• This dataset contains provides the final best estimates of fluxes, mean environmental variables and derived transfer coefficient estimates, along with asociated quality control flags, during the Icebreaker Oden voyage durning the Arctic Cloud Summer Expedition (ACSE) in summer 2014. These were calculated based on instrumentation data from the University of Leeds' Metek sonic anemometer, Licor LI-7500 gas analyzer and XSENS MTi-G-700 motion pack, plus mean surface meteorology data provided from the automatic weather station operated on board by the Department of Meteorology, Stockholm University (MISU). Other data from the UK contribution, as well as selected other data, are available within the associated data collection in the Centre for Environmental Data Analysis (CEDA) archives. Other cruise data may be available in the NOAA ACSE and The Bolin Centre for Climate Research SWERUS (SWEdish-Russian-US) holdings - see online resources linked to this record. The Arctic Cloud Summer Expedition (ACSE) was a collaboration between the University of Leeds, the University of Stockholm, and NOAA-CIRES. ACSE aimed to study the response of Arctic boundary layer cloud to changes in surface conditions in the Arctic Ocean as a working package of the larger Swedish-Russian-US Investigation of Climate, Cryosphere and Carbon interaction (SWERUS-C3) Expedition in Summer 2014. This expedition was a core component to the overall SWERUS-C3 programme and was supported by the Swedish Polar Research Secretariat. ACSE took place during a 3-month cruise of the Swedish Icebreaker Oden from Tromso, Norway to Barrow, Alaska and back over the summer of 2014. During this cruise ACSE scientists measured surface turbulent exchange, boundary layer structure, and cloud properties. Many of the measurements used remote sensing approaches - radar, lidar, and microwave radiometers - to retrieve vertical profiles of the dynamic and microphysical properties of the lower atmosphere and cloud. The UK participation of ACSE was funded by the Natural Environment Research Council (NERC, grant: NE/K011820/1) and involved instrumentation from the Atmospheric Measurement Facility of the UK's National Centre for Atmospheric Science (NCAS AMF). This dataset collection contains data mainy from the UK contribution with some additional data from other institutes also archived to complement the suite of meteorological measurements. The document "ACSE_turbulent_fluxes_readme.txt" in the archive contains fuller details of the flux calculations. The final data, prepared for archiving as NetCDF data at the Centre for Environmental Data Analysis (CEDA) by Ian Brooks, University of Leeds, contain: 1) The final quality controlled best estimates of 20-min averaged dynamic fluxes, associated mean environmental variables (10m wind, etc), transfer coefficients, and quality control flags. 2) The raw kinematic fluxes, etc that go into generating (1), along with the quality control variables used in generating the QC flags, and the QC flags. 3) Other environmental variables (in some cases with duplicates from multiple different sensors) averaged onto the same time base as the flux estimates. The authors note that in all cases a lot of work has been done on quality control and applying suitable corrections to raw measurements. In many cases other choices could have been made, and additional QC measures may need to be applied. Most of the work on the flux data processing has been done by John Prytherch, with additional input from Ian Brooks and Dominic Salisbury. Additional work on ancillary data was undertaken by other members of the ACSE science team.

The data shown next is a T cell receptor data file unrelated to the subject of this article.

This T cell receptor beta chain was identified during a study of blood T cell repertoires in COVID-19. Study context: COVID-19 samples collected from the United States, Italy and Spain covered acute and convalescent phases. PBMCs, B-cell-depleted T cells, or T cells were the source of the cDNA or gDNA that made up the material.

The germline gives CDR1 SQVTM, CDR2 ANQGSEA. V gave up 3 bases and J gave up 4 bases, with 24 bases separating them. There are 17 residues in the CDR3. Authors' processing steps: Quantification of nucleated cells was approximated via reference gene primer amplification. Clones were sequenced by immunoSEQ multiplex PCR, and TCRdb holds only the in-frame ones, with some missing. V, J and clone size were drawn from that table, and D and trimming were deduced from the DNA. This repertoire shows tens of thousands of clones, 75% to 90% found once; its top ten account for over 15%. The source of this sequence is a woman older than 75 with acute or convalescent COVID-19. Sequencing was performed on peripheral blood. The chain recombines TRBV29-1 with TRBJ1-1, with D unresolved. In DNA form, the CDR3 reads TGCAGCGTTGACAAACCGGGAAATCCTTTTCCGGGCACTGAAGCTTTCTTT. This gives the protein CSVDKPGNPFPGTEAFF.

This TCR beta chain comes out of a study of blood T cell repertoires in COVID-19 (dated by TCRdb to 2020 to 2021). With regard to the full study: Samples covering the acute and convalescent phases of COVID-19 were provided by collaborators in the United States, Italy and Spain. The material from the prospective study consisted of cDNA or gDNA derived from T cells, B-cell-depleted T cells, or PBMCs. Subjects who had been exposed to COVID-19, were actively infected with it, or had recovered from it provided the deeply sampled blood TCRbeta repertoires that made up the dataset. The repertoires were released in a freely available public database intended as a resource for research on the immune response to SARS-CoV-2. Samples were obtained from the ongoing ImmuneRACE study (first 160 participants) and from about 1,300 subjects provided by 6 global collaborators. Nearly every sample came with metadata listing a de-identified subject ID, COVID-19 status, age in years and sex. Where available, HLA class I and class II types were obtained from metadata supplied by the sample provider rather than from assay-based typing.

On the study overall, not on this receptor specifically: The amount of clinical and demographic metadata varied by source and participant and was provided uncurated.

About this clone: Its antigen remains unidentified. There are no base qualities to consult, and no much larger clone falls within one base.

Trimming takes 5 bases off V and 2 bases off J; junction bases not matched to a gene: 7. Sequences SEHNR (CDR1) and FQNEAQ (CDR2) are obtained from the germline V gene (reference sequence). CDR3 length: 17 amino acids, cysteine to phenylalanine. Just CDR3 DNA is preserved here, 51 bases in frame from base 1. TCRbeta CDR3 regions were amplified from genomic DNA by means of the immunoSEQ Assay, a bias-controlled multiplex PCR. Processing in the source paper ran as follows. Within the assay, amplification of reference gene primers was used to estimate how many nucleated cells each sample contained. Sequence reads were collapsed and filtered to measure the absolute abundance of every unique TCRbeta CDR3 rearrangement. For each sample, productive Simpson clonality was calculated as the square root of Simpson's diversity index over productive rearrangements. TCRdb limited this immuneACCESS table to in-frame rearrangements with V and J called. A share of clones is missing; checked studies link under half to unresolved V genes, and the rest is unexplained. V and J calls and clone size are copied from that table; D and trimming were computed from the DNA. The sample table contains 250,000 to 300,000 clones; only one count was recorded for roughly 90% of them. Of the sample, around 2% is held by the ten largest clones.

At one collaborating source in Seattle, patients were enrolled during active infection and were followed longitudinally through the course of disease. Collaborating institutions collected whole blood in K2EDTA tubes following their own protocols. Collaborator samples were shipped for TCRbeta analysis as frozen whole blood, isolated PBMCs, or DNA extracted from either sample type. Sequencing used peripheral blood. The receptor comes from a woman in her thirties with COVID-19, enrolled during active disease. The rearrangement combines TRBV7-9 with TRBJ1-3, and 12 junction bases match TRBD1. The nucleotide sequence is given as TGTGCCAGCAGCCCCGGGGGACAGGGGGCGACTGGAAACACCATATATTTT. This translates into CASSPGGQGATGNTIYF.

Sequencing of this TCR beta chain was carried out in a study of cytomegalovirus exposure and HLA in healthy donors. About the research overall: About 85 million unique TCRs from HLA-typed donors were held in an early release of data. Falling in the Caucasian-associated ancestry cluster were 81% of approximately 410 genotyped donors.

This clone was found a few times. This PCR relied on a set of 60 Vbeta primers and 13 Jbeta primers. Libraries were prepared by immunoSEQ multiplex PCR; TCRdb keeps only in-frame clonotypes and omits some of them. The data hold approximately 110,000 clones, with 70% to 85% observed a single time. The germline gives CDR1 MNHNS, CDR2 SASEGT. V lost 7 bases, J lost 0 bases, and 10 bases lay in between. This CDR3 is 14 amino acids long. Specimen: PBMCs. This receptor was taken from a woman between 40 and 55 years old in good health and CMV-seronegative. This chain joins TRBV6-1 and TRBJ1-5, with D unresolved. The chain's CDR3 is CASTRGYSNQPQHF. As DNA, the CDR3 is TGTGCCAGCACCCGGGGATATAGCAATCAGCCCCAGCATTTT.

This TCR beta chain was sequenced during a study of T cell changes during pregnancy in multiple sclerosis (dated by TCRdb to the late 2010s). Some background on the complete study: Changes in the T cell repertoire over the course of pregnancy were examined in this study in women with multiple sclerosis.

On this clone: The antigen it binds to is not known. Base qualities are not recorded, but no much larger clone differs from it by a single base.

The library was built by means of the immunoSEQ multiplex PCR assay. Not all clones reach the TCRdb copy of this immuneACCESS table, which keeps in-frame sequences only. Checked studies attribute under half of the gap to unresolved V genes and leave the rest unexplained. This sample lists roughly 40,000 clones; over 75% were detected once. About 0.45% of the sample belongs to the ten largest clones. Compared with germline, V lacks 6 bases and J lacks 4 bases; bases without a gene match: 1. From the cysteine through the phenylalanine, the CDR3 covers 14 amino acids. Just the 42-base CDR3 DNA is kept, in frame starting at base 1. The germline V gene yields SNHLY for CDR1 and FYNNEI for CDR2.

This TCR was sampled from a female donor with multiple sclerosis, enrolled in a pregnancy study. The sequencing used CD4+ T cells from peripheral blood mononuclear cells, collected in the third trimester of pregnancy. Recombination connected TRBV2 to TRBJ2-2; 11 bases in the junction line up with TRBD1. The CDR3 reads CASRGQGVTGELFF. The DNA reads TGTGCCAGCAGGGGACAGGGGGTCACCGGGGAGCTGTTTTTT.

• This dataset contains derived cloud layer measurements of Icebreaker Oden utilising data from the National Centre for Atmospheric Science's Atmospheric Measurement Facility's (NCAS AMF) Halo Doppler lidar and NOAA cloud radar on board Icebreaker Oden durning Arctic Cloud Summer Expedition (ACSE). ACSE took place in the Arctic during summer 2014. These measurements were used to complement a suite of other observations taken during the cruise. Those of the UK contribution, as well as selected other data, are available within the associated data collection in the Centre for Environmental Data Analysis (CEDA) archives. Other cruise data may be available in the NOAA ACSE and The Bolin Centre for Climate Research SWERUS (SWEdish-Russian-US) holdings - see online resources linked to this record. The data provide altitudes of cloud base and top for the first two cloud layers. Cloud base was established from the laser ceilometer (base of liquid cloud) whist he cloud top was established from the cloud radar data. Where fog was detected, the fog top altitude from the radar data is given. Note: it was possible for the radar to detect a cloud top where the laser ceilometer was not able to detecte a cloud base. These data were prepared for archiving as NetCDF data at the Centre for Environmental Data Analysis (CEDA) by Ian Brooks, University of Leeds. The Arctic Cloud Summer Expedition (ACSE) was a collaboration between the University of Leeds, the University of Stockholm, and NOAA-CIRES. ACSE aimed to study the response of Arctic boundary layer cloud to changes in surface conditions in the Arctic Ocean as a working package of the larger Swedish-Russian-US Investigation of Climate, Cryosphere and Carbon interaction (SWERUS-C3) Expedition in Summer 2014. This expedition was a core component to the overall SWERUS-C3 programme and was supported by the Swedish Polar Research Secretariat. ACSE took place during a 3-month cruise of the Swedish Icebreaker Oden from Tromso, Norway to Barrow, Alaska and back over the summer of 2014. During this cruise ACSE scientists measured surface turbulent exchange, boundary layer structure, and cloud properties. Many of the measurements used remote sensing approaches - radar, lidar, and microwave radiometers - to retrieve vertical profiles of the dynamic and microphysical properties of the lower atmosphere and cloud. The UK participation of ACSE was funded by the Natural Environment Research Council (NERC, grant: NE/K011820/1) and involved instrumentation from the Atmospheric Measurement Facility of the UK's National Centre for Atmospheric Science (NCAS AMF). This dataset collection contains data mainy from the UK contribution with some additional data from other institutes also archived to complement the suite of meteorological measurements.